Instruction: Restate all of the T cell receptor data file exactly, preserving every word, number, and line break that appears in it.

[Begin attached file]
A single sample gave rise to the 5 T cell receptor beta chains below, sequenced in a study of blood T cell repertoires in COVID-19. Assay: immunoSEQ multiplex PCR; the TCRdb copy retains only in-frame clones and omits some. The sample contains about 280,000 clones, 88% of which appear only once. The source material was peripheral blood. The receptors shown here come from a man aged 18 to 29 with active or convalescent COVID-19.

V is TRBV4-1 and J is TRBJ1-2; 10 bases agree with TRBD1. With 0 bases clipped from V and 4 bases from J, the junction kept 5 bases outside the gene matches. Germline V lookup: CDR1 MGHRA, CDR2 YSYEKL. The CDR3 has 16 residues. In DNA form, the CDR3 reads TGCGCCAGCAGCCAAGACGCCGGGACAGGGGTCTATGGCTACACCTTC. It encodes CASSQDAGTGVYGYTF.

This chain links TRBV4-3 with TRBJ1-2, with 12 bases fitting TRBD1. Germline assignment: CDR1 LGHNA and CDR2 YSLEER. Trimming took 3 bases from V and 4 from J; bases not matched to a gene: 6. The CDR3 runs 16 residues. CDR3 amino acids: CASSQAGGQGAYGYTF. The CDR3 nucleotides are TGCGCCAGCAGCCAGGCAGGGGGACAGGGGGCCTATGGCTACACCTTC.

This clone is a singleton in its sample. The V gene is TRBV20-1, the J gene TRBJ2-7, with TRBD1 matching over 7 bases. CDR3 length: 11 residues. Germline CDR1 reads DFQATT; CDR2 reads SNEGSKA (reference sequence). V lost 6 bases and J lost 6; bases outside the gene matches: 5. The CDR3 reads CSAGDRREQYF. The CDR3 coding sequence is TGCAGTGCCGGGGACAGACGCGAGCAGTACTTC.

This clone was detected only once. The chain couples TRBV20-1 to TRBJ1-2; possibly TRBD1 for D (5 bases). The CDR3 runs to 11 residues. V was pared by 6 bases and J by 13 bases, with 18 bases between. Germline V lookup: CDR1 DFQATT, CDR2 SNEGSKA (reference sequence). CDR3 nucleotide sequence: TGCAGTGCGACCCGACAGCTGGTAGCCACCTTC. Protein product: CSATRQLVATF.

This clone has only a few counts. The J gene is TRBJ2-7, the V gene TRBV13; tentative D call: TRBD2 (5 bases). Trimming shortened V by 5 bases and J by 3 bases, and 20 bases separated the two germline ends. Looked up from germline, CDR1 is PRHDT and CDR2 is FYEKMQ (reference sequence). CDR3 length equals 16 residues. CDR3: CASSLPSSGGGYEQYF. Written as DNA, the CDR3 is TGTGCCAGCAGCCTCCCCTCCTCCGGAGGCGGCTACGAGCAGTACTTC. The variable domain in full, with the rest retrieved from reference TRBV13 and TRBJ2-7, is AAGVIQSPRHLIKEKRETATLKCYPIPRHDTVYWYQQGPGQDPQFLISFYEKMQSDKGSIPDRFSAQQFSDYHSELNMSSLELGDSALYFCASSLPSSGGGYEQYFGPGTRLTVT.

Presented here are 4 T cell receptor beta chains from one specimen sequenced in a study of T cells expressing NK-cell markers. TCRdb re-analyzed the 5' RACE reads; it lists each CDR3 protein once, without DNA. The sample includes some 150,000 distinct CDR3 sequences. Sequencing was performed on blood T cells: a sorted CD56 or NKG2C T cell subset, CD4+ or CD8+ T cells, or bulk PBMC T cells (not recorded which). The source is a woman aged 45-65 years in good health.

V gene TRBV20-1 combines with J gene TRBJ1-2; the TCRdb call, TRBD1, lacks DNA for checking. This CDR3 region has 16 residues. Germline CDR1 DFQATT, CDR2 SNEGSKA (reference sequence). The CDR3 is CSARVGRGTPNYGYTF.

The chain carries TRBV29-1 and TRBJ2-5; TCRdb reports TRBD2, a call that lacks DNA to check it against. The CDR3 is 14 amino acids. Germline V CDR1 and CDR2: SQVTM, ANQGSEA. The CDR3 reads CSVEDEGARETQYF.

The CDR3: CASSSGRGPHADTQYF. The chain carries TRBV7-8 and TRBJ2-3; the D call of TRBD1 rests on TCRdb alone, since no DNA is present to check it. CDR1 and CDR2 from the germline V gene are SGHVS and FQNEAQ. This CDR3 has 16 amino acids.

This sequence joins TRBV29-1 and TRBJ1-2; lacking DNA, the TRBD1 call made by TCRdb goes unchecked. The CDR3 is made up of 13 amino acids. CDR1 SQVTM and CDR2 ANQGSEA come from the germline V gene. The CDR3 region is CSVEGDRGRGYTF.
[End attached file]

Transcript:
A single sample gave rise to the 5 T cell receptor beta chains below, sequenced in a study of blood T cell repertoires in COVID-19. Assay: immunoSEQ multiplex PCR; the TCRdb copy retains only in-frame clones and omits some. The sample contains about 280,000 clones, 88% of which appear only once. The source material was peripheral blood. The receptors shown here come from a man aged 18 to 29 with active or convalescent COVID-19.

V is TRBV4-1 and J is TRBJ1-2; 10 bases agree with TRBD1. With 0 bases clipped from V and 4 bases from J, the junction kept 5 bases outside the gene matches. Germline V lookup: CDR1 MGHRA, CDR2 YSYEKL. The CDR3 has 16 residues. In DNA form, the CDR3 reads TGCGCCAGCAGCCAAGACGCCGGGACAGGGGTCTATGGCTACACCTTC. It encodes CASSQDAGTGVYGYTF.

This chain links TRBV4-3 with TRBJ1-2, with 12 bases fitting TRBD1. Germline assignment: CDR1 LGHNA and CDR2 YSLEER. Trimming took 3 bases from V and 4 from J; bases not matched to a gene: 6. The CDR3 runs 16 residues. CDR3 amino acids: CASSQAGGQGAYGYTF. The CDR3 nucleotides are TGCGCCAGCAGCCAGGCAGGGGGACAGGGGGCCTATGGCTACACCTTC.

This clone is a singleton in its sample. The V gene is TRBV20-1, the J gene TRBJ2-7, with TRBD1 matching over 7 bases. CDR3 length: 11 residues. Germline CDR1 reads DFQATT; CDR2 reads SNEGSKA (reference sequence). V lost 6 bases and J lost 6; bases outside the gene matches: 5. The CDR3 reads CSAGDRREQYF. The CDR3 coding sequence is TGCAGTGCCGGGGACAGACGCGAGCAGTACTTC.

This clone was detected only once. The chain couples TRBV20-1 to TRBJ1-2; possibly TRBD1 for D (5 bases). The CDR3 runs to 11 residues. V was pared by 6 bases and J by 13 bases, with 18 bases between. Germline V lookup: CDR1 DFQATT, CDR2 SNEGSKA (reference sequence). CDR3 nucleotide sequence: TGCAGTGCGACCCGACAGCTGGTAGCCACCTTC. Protein product: CSATRQLVATF.

This clone has only a few counts. The J gene is TRBJ2-7, the V gene TRBV13; tentative D call: TRBD2 (5 bases). Trimming shortened V by 5 bases and J by 3 bases, and 20 bases separated the two germline ends. Looked up from germline, CDR1 is PRHDT and CDR2 is FYEKMQ (reference sequence). CDR3 length equals 16 residues. CDR3: CASSLPSSGGGYEQYF. Written as DNA, the CDR3 is TGTGCCAGCAGCCTCCCCTCCTCCGGAGGCGGCTACGAGCAGTACTTC. The variable domain in full, with the rest retrieved from reference TRBV13 and TRBJ2-7, is AAGVIQSPRHLIKEKRETATLKCYPIPRHDTVYWYQQGPGQDPQFLISFYEKMQSDKGSIPDRFSAQQFSDYHSELNMSSLELGDSALYFCASSLPSSGGGYEQYFGPGTRLTVT.

Presented here are 4 T cell receptor beta chains from one specimen sequenced in a study of T cells expressing NK-cell markers. TCRdb re-analyzed the 5' RACE reads; it lists each CDR3 protein once, without DNA. The sample includes some 150,000 distinct CDR3 sequences. Sequencing was performed on blood T cells: a sorted CD56 or NKG2C T cell subset, CD4+ or CD8+ T cells, or bulk PBMC T cells (not recorded which). The source is a woman aged 45-65 years in good health.

V gene TRBV20-1 combines with J gene TRBJ1-2; the TCRdb call, TRBD1, lacks DNA for checking. This CDR3 region has 16 residues. Germline CDR1 DFQATT, CDR2 SNEGSKA (reference sequence). The CDR3 is CSARVGRGTPNYGYTF.

The chain carries TRBV29-1 and TRBJ2-5; TCRdb reports TRBD2, a call that lacks DNA to check it against. The CDR3 is 14 amino acids. Germline V CDR1 and CDR2: SQVTM, ANQGSEA. The CDR3 reads CSVEDEGARETQYF.

The CDR3: CASSSGRGPHADTQYF. The chain carries TRBV7-8 and TRBJ2-3; the D call of TRBD1 rests on TCRdb alone, since no DNA is present to check it. CDR1 and CDR2 from the germline V gene are SGHVS and FQNEAQ. This CDR3 has 16 amino acids.

This sequence joins TRBV29-1 and TRBJ1-2; lacking DNA, the TRBD1 call made by TCRdb goes unchecked. The CDR3 is made up of 13 amino acids. CDR1 SQVTM and CDR2 ANQGSEA come from the germline V gene. The CDR3 region is CSVEGDRGRGYTF.